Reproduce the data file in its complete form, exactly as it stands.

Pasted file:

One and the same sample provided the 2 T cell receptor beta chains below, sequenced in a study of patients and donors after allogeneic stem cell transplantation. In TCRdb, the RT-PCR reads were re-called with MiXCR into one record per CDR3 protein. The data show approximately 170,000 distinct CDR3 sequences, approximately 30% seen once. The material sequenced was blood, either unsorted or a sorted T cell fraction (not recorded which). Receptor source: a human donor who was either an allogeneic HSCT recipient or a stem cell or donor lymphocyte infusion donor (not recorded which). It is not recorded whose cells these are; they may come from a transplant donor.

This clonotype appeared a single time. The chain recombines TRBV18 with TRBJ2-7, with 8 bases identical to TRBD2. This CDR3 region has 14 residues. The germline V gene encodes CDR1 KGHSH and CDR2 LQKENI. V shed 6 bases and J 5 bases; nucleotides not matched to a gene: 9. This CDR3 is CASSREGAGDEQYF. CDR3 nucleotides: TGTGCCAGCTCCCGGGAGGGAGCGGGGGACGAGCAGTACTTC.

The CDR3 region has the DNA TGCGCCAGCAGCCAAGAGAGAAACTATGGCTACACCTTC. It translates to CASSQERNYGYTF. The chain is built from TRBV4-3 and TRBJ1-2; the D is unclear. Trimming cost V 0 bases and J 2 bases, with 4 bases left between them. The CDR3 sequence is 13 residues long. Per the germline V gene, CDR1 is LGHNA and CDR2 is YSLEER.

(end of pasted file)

One and the same sample provided the 2 T cell receptor beta chains below, sequenced in a study of patients and donors after allogeneic stem cell transplantation. In TCRdb, the RT-PCR reads were re-called with MiXCR into one record per CDR3 protein. The data show approximately 170,000 distinct CDR3 sequences, approximately 30% seen once. The material sequenced was blood, either unsorted or a sorted T cell fraction (not recorded which). Receptor source: a human donor who was either an allogeneic HSCT recipient or a stem cell or donor lymphocyte infusion donor (not recorded which). It is not recorded whose cells these are; they may come from a transplant donor.

This clonotype appeared a single time. The chain recombines TRBV18 with TRBJ2-7, with 8 bases identical to TRBD2. This CDR3 region has 14 residues. The germline V gene encodes CDR1 KGHSH and CDR2 LQKENI. V shed 6 bases and J 5 bases; nucleotides not matched to a gene: 9. This CDR3 is CASSREGAGDEQYF. CDR3 nucleotides: TGTGCCAGCTCCCGGGAGGGAGCGGGGGACGAGCAGTACTTC.

The CDR3 region has the DNA TGCGCCAGCAGCCAAGAGAGAAACTATGGCTACACCTTC. It translates to CASSQERNYGYTF. The chain is built from TRBV4-3 and TRBJ1-2; the D is unclear. Trimming cost V 0 bases and J 2 bases, with 4 bases left between them. The CDR3 sequence is 13 residues long. Per the germline V gene, CDR1 is LGHNA and CDR2 is YSLEER.